Hello, Lindsay here.
Well we did it. We celebrated Thanksgiving in Korea with a complete North American feast: roasted turkey, pumpkin pies, stuffing, salads, sweet potatoes, mashed potatoes, apple sauce. It was a meal I never though feasible in Korea. And it certainly wasn’t easy.
Thanks to the help of my good friend Hanna and her very hospitable parents, we were able to use their oven (which I was told mostly was just used for decoration in their home.) Despite the fact we never knew what temperature the oven was at, it worked perfectly.
We started at 10 a.m. on Saturday. Four hours later, the turkey finally thawed. (It had been thawing for three days…but I guess it was extra frozen since it was imported from who-knows-where.
We were thankful we had our friend Zaid there, who has cooked a turkey or two in his day. He taught us all about the ins and outs of the turkey. I’m sure you can imagine some of those lovely conversations.
In the meantime, Whit and I cooked pumpkin pies–from scratch, including the crust–and Dad’s sweet potato casserole while our friends cooked the best twice-backed mac and cheese ever; mashed potatoes with corn and bacon; and numerous other dishes.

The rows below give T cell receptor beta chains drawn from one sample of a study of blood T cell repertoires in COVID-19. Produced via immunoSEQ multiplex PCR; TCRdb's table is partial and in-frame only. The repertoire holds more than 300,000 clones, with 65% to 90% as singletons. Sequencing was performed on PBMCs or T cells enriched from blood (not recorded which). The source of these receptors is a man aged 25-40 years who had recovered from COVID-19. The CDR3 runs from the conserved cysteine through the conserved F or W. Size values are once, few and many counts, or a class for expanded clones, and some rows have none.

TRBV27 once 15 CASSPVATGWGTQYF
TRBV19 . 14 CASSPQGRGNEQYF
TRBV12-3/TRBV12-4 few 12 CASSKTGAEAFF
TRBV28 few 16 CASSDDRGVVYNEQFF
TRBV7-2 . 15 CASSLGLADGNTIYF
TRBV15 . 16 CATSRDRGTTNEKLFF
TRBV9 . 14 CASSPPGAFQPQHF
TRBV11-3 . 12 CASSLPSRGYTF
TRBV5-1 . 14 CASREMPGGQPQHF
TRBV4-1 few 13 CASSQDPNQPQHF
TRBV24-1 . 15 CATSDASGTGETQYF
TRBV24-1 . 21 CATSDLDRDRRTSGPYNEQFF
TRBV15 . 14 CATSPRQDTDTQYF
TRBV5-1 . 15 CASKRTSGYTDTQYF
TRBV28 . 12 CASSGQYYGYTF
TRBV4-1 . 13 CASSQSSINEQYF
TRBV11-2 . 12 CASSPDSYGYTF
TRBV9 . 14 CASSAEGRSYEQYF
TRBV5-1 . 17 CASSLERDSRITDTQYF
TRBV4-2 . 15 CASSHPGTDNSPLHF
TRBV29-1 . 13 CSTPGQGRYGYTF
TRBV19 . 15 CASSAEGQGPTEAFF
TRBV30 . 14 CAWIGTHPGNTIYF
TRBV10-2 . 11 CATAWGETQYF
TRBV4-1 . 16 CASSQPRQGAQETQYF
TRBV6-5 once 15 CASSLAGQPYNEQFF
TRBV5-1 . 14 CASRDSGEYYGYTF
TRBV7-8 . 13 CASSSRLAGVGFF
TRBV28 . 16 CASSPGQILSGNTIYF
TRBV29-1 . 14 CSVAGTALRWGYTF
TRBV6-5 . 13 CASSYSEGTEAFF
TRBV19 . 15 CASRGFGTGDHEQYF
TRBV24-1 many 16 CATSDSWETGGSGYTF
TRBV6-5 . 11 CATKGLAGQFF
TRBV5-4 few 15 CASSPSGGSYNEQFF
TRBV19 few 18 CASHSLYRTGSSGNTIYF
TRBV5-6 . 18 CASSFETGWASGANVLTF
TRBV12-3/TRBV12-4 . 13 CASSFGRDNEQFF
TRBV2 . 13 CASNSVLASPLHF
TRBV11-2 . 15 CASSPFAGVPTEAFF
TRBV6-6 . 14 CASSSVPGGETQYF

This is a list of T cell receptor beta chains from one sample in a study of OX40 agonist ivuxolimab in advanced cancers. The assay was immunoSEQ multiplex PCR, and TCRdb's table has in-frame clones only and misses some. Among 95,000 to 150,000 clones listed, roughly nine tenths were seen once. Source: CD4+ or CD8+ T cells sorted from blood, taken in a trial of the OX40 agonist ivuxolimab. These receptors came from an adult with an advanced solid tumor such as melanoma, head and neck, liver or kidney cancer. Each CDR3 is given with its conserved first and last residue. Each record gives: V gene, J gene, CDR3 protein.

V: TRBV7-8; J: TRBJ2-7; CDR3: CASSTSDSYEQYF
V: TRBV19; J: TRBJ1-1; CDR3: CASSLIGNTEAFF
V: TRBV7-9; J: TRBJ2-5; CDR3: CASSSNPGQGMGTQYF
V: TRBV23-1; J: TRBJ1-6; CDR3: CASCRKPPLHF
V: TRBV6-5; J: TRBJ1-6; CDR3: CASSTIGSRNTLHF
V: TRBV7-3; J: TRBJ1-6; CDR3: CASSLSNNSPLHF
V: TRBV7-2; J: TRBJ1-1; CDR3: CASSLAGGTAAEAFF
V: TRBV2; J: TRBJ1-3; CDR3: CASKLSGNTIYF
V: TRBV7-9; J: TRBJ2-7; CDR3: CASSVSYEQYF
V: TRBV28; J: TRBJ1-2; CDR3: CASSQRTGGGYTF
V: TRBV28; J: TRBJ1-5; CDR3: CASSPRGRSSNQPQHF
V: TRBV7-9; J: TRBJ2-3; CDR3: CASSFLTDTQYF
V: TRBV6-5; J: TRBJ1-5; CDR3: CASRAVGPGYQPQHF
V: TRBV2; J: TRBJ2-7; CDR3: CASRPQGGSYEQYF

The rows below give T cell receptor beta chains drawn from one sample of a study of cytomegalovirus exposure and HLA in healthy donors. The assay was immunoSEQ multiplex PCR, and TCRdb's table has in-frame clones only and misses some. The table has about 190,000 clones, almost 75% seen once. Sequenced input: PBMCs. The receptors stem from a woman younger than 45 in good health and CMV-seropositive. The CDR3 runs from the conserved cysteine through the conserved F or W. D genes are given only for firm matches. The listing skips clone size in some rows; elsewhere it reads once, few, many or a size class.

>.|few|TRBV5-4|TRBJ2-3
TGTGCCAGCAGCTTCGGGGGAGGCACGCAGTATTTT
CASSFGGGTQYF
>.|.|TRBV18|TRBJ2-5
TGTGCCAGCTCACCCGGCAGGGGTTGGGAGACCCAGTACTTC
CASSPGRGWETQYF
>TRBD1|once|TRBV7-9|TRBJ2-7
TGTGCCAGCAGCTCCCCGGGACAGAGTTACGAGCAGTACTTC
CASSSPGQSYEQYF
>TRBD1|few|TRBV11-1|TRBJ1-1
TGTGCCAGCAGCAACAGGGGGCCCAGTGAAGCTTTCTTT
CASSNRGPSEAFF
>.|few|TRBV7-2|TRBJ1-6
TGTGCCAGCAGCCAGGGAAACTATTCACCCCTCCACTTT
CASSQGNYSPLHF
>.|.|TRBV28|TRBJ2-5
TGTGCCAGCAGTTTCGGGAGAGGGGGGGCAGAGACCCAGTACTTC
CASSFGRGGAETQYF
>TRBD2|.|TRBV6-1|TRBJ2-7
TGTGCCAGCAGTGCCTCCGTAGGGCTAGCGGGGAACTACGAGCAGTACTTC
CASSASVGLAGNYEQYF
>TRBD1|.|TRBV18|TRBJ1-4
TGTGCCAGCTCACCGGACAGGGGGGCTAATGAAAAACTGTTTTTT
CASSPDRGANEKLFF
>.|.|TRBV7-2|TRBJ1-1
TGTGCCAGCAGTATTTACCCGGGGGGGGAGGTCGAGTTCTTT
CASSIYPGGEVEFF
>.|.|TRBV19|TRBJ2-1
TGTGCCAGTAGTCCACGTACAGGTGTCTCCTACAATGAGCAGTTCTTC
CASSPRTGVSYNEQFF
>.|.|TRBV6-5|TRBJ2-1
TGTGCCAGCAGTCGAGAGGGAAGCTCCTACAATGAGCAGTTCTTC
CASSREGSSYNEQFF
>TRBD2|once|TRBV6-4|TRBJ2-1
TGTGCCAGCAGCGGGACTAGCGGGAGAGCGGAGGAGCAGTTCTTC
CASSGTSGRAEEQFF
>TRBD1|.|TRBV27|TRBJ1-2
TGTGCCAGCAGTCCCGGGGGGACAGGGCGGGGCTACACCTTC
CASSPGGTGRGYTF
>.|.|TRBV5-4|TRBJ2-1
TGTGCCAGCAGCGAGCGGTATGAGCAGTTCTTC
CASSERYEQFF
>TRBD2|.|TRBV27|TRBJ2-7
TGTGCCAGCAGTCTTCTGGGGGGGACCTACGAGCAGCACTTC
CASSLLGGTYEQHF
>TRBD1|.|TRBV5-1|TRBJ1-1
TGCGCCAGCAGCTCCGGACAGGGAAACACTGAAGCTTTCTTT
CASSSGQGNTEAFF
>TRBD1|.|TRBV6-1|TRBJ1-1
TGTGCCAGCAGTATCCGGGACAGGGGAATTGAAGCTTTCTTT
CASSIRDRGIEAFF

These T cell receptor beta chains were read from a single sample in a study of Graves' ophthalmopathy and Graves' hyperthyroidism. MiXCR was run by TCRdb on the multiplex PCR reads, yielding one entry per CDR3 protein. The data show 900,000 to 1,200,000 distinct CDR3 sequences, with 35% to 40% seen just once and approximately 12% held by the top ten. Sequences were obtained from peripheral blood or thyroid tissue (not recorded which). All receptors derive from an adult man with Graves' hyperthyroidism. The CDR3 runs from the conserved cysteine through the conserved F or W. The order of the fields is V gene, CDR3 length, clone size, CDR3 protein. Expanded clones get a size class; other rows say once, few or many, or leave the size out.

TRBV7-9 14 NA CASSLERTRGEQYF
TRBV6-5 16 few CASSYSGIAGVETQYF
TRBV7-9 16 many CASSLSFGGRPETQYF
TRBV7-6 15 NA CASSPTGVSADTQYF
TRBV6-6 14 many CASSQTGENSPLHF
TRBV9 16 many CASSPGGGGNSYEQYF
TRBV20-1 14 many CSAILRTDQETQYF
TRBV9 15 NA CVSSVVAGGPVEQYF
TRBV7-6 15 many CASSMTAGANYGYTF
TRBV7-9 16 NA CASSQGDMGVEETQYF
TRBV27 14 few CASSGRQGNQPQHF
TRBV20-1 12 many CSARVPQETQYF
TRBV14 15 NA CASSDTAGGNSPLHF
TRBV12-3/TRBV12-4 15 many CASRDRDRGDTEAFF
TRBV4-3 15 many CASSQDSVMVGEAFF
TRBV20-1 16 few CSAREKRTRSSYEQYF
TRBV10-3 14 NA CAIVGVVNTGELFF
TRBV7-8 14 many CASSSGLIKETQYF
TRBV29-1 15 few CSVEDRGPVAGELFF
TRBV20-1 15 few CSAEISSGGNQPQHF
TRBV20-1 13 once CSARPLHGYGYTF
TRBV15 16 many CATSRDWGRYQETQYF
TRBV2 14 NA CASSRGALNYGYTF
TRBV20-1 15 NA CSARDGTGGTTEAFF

We were supposed to meet around 4:30 with our food at our friends Sam and Rik’s apartment. We arrived at approximately 8:20 with a golden delicious turkey that was carried over in two taxis with a few extra tables, silverware (chopsticks), and side dishes.
Whit rode over on the motorbike with the last of the food. (I would have loved to have seen this foreigner’s parade of food from the eyes of a Korean!)
On the way over to the dinner, our Korean friend Young-mi translated what the cab driver was saying.
“Ohhhh, smells delicious!! What is it?!?” he asks, pointing to the strange aluminum foil-wrapped mass on my lap.
“Ahhhh, Thanksgiving. Like Korean Chusoeok?”
We all agree because we understand this little bit of Korean. We start talking about the food in our quick native English and the cab driver says something else, shaking his head.
“He says he wishes he had studied English so he could understand,” Young-mi said.
A few minutes later, all 12 of us sat down on the floor around Korean-style tables with a North American meal and said thanks for good food, good friends and good travels.